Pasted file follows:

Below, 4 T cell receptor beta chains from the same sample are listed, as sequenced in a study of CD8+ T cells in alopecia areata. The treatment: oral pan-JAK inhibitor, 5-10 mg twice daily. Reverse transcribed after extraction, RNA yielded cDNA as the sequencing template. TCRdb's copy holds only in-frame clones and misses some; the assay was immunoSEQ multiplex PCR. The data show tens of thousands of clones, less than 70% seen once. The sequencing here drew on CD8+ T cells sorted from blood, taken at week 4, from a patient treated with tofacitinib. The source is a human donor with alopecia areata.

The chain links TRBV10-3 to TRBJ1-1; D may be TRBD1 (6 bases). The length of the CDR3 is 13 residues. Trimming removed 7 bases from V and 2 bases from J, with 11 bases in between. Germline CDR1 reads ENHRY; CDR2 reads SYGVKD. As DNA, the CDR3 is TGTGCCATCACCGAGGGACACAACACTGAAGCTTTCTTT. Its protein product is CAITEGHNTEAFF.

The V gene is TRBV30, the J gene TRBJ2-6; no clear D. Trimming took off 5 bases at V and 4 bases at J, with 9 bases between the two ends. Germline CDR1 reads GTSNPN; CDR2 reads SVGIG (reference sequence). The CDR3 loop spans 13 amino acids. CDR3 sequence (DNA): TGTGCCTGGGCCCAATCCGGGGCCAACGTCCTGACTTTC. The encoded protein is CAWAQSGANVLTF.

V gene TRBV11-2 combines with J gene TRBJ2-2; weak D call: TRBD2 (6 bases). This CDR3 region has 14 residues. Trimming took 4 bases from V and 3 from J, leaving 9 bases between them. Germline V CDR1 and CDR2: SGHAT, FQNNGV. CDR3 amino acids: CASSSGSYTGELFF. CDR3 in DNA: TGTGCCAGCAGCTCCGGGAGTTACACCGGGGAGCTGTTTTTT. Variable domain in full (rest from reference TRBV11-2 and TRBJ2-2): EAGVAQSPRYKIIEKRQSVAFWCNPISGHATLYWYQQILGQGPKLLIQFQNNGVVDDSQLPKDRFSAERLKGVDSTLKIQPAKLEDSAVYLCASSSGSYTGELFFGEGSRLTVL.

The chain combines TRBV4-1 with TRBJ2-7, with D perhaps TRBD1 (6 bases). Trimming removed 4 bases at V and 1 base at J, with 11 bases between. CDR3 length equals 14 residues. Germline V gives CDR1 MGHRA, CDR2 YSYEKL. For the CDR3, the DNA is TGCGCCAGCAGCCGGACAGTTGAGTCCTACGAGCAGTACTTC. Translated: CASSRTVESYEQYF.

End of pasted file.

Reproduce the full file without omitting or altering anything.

Below, 4 T cell receptor beta chains from the same sample are listed, as sequenced in a study of CD8+ T cells in alopecia areata. The treatment: oral pan-JAK inhibitor, 5-10 mg twice daily. Reverse transcribed after extraction, RNA yielded cDNA as the sequencing template. TCRdb's copy holds only in-frame clones and misses some; the assay was immunoSEQ multiplex PCR. The data show tens of thousands of clones, less than 70% seen once. The sequencing here drew on CD8+ T cells sorted from blood, taken at week 4, from a patient treated with tofacitinib. The source is a human donor with alopecia areata.

The chain links TRBV10-3 to TRBJ1-1; D may be TRBD1 (6 bases). The length of the CDR3 is 13 residues. Trimming removed 7 bases from V and 2 bases from J, with 11 bases in between. Germline CDR1 reads ENHRY; CDR2 reads SYGVKD. As DNA, the CDR3 is TGTGCCATCACCGAGGGACACAACACTGAAGCTTTCTTT. Its protein product is CAITEGHNTEAFF.

The V gene is TRBV30, the J gene TRBJ2-6; no clear D. Trimming took off 5 bases at V and 4 bases at J, with 9 bases between the two ends. Germline CDR1 reads GTSNPN; CDR2 reads SVGIG (reference sequence). The CDR3 loop spans 13 amino acids. CDR3 sequence (DNA): TGTGCCTGGGCCCAATCCGGGGCCAACGTCCTGACTTTC. The encoded protein is CAWAQSGANVLTF.

V gene TRBV11-2 combines with J gene TRBJ2-2; weak D call: TRBD2 (6 bases). This CDR3 region has 14 residues. Trimming took 4 bases from V and 3 from J, leaving 9 bases between them. Germline V CDR1 and CDR2: SGHAT, FQNNGV. CDR3 amino acids: CASSSGSYTGELFF. CDR3 in DNA: TGTGCCAGCAGCTCCGGGAGTTACACCGGGGAGCTGTTTTTT. Variable domain in full (rest from reference TRBV11-2 and TRBJ2-2): EAGVAQSPRYKIIEKRQSVAFWCNPISGHATLYWYQQILGQGPKLLIQFQNNGVVDDSQLPKDRFSAERLKGVDSTLKIQPAKLEDSAVYLCASSSGSYTGELFFGEGSRLTVL.

The chain combines TRBV4-1 with TRBJ2-7, with D perhaps TRBD1 (6 bases). Trimming removed 4 bases at V and 1 base at J, with 11 bases between. CDR3 length equals 14 residues. Germline V gives CDR1 MGHRA, CDR2 YSYEKL. For the CDR3, the DNA is TGCGCCAGCAGCCGGACAGTTGAGTCCTACGAGCAGTACTTC. Translated: CASSRTVESYEQYF.